Climate change is being buried this election. We asked scientists to rate the major parties’ policies – ABC News

Climate change is being buried this election. We asked scientists to rate the major parties' policies - ABC News

“Not serious and lacking detail even on their best projects being announced. Obviously, they are divided and unable to make a serious contribution.”

Lesley Hughes — not an effective climate policy

“The Morrison government’s climate policy can be summarised pretty quickly and simply really, in that the Morrison government has no effective federal climate policy. [They] are actively supporting the expansion of fossil fuel production while at the same time banking on … technology that may or may not materialise sometime in the next three decades to solve the greatest threat of our time: climate change. That’s a hell of a gamble.”

Nerilie Abram — lacks ambition

“It has lots of catchphrases designed to make it seem like they are doing enough, but it lacks any real ambition and is not based on the scientific evidence.”

Andy Pitman  difficult to assess without targets

“A 2035 target should be part of the equation in my view, and without that target, the viability of the Liberal strategies is difficult to assess.”

Peter Newman — a solid start

“A very solid start with the potential to make a real difference. There is confidence in this climate policy as it’s been taken seriously with a very good quantitative basis to the next steps, which can put us clearly into being Paris-compliant. There could be much more of a target, but it’s still up there with most progressive nations.”

Lesley Hughes — a good start

“It’s a good start, but it could certainly be more ambitious. Under the ALP plan, renewable energy (like solar and wind) is expected to power 82 per cent of our electricity needs by 2030. So there’s a focus on transitioning the grid to renewables. Notably, the modeling will lead to significant jobs growth and private investment.”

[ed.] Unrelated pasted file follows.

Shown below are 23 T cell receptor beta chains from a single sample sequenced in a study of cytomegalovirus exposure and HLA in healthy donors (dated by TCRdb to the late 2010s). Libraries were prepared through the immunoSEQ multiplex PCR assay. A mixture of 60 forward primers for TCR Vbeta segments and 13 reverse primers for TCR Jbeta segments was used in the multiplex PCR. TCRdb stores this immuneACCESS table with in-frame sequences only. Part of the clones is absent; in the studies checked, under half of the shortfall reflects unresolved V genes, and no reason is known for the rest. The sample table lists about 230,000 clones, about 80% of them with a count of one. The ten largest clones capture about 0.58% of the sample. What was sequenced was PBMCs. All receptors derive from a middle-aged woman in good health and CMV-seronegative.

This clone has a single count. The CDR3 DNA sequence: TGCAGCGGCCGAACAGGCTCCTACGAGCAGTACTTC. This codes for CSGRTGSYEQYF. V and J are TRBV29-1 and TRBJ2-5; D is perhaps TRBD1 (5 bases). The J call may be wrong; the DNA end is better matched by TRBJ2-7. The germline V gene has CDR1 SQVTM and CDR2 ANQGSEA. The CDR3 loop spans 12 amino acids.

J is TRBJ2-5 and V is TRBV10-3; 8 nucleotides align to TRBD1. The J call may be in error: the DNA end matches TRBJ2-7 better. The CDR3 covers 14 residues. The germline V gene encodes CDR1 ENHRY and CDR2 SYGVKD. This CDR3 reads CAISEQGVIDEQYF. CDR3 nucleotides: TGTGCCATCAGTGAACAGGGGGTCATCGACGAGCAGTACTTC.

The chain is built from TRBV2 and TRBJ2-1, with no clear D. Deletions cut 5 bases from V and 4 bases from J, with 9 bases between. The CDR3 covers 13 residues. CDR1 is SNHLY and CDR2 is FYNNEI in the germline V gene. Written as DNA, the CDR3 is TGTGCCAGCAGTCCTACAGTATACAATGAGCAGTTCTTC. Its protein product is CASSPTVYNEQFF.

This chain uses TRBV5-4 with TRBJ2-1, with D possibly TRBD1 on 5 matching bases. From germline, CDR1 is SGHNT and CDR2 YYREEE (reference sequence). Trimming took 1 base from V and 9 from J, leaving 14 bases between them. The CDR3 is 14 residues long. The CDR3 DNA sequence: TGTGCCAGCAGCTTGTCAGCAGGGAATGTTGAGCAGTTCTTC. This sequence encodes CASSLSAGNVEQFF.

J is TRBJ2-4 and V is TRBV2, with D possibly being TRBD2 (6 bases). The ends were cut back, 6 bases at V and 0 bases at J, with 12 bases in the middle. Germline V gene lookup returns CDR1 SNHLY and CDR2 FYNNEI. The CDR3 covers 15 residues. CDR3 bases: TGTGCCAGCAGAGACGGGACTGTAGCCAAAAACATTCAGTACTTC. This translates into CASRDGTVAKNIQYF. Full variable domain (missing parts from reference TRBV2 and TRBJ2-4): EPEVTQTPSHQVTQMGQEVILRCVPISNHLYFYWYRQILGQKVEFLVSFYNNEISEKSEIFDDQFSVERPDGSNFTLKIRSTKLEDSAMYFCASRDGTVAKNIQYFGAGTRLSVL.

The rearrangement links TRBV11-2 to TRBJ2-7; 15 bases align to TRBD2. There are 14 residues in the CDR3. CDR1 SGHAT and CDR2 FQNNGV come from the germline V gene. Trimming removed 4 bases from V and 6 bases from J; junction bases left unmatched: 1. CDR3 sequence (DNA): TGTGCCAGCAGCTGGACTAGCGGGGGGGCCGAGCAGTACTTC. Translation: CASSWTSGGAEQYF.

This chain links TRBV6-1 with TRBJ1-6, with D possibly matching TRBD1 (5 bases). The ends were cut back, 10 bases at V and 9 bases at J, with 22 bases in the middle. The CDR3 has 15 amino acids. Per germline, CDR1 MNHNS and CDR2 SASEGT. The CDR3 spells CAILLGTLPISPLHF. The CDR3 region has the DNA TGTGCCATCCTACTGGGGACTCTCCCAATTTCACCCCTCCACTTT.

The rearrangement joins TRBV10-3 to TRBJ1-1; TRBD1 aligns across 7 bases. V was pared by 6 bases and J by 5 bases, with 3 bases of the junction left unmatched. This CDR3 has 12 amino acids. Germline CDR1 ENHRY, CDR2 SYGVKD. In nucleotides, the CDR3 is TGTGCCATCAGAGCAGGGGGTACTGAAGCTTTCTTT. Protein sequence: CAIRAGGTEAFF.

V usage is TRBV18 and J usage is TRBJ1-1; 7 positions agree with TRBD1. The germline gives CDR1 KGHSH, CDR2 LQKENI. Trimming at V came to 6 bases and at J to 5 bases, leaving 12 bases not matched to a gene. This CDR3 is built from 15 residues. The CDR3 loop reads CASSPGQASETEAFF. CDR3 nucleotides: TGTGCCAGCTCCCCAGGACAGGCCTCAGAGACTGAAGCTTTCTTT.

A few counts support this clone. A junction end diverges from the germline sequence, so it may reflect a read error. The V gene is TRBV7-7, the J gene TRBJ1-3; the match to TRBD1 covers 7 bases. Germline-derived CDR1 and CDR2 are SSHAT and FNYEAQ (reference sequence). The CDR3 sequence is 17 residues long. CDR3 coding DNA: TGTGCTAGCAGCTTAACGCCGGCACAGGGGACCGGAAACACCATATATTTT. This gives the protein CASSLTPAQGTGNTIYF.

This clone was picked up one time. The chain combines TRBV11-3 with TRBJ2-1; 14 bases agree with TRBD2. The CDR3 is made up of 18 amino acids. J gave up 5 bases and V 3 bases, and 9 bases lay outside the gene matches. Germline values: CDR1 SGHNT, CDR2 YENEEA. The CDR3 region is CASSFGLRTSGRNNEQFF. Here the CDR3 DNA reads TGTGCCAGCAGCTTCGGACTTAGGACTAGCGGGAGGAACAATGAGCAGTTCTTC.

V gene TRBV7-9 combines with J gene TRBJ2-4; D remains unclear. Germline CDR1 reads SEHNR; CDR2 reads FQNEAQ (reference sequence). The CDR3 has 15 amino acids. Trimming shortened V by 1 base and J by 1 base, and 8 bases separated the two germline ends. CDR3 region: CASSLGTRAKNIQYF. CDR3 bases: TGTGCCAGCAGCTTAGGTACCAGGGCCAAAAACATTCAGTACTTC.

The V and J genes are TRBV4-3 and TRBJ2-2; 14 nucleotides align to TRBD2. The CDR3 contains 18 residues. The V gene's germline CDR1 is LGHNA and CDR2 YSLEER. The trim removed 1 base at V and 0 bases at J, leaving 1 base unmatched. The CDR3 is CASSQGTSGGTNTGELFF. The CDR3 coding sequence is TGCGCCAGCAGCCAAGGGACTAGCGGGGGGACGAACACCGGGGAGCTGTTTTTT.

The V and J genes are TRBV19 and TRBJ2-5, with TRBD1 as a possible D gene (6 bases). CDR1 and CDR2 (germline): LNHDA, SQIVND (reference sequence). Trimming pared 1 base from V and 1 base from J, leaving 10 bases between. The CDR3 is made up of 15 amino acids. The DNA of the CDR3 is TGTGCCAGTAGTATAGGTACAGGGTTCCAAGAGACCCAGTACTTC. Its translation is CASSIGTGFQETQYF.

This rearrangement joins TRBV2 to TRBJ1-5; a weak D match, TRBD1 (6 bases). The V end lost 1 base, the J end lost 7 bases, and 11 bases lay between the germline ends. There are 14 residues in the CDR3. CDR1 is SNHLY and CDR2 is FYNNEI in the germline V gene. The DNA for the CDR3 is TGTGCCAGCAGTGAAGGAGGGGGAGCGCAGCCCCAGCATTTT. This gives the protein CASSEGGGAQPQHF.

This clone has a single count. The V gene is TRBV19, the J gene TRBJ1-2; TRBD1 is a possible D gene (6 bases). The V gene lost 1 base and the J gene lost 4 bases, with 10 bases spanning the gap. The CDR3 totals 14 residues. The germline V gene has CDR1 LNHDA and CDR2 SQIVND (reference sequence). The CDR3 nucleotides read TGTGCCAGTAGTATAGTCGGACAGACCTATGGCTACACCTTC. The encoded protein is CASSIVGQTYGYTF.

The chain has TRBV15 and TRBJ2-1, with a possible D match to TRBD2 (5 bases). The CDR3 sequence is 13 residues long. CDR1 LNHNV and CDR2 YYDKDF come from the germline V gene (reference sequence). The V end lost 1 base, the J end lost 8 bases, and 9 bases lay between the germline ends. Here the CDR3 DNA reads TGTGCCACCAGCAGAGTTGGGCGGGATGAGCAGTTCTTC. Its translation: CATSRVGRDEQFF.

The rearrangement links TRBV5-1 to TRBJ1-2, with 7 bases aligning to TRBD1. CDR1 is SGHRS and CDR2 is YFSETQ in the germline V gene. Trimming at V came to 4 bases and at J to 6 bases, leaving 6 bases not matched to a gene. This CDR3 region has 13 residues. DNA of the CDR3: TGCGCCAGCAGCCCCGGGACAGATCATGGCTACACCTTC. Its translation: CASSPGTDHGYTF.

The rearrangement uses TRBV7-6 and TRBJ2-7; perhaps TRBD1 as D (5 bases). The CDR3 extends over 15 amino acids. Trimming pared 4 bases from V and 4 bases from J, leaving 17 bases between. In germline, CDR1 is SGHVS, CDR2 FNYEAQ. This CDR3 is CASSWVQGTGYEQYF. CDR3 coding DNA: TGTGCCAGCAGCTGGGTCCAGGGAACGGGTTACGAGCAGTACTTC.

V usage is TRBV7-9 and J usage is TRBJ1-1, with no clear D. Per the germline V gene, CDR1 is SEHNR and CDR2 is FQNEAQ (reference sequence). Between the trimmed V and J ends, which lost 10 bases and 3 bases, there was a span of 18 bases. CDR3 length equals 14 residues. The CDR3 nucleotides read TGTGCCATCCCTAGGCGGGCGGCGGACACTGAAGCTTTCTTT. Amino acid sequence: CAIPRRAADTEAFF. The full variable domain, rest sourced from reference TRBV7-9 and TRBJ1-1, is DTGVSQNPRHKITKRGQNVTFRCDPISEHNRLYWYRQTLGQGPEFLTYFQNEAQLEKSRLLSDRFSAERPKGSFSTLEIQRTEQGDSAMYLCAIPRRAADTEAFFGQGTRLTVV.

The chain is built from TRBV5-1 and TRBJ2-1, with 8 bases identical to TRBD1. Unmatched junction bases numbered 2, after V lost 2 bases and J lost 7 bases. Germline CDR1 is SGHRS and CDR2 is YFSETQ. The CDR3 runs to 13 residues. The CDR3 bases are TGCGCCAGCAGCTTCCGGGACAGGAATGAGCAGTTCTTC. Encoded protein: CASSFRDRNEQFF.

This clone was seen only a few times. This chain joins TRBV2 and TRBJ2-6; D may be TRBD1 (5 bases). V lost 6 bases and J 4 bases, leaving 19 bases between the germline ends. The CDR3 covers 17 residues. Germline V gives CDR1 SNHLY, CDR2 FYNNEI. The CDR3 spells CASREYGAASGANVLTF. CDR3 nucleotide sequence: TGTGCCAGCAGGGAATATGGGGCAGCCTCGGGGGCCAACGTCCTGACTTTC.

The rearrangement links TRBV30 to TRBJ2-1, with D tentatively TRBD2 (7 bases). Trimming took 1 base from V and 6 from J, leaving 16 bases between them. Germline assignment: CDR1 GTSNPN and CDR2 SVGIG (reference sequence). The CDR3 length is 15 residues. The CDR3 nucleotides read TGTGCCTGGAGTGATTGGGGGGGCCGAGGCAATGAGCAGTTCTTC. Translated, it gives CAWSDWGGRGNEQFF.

Nerilie Abram — promising elements

“This policy has some very promising elements, including a strong focus on emission reductions this decade … that is certainly what is needed if we are going to tackle the climate change problem.”

Andy Pitman — not particularly ambitious but …

“It balances what is electorally palatable with meeting the 2C limit under Paris. It is not particularly ambitious but, given where we are, it is probably about as ambitious as can be achieved without a very great deal of courage.”

Peter Newman — strong, though lacking sophistication

“This has a series of policies for adaptation and mitigation that are quantified, though not with the sophistication of the Reputex [ALP] modelling. It shows how they will reach 100 per cent by 2035 and then by 2050, it goes into negative emissions by regenerating the landscape with carbon farming. However, it is not modelled showing delivery. It is simply straight lines from now to a precipitous drop to 100 per cent in the next 12 years. They have some transport policies including public transport, but in the end, they are focused on decarbonising power. The repair of the landscape is a strong part of the policy, but lacks detail.”

Lesley Hughes — a lot to like, with some gaps

“There is a lot to like about this policy. It’s ambitious and it takes tangible and urgent steps to reduce emissions quickly and to rewire and electrify Australia. It would also see big polluters having to pay for the damage caused by their emissions contributions. However, it does have some gaps: it does not cover Australia’s responsibility to support vulnerable communities abroad with adapting to the impacts of climate change. The plan could also be strengthened with clearer steps and targets for phasing out gas production and exports from Australia.”

Nerilie Abram — science based, but lacks detail

“The aims of this policy are science based, but the plan lacks the level of detail and modeling of the major parties. The Greens, together with independent candidates, could have an important role to play in forcing the future government to raise ambitions, so that Australia’s emission reductions efforts this decade happen with the speed and scale that is needed.”

Andy Pitman — broadly consistent with science, but …

“I think the Green’s climate policies are broadly consistent with the science — the challenge is their implementation and that needs to be done urgently, and politically feasibly.”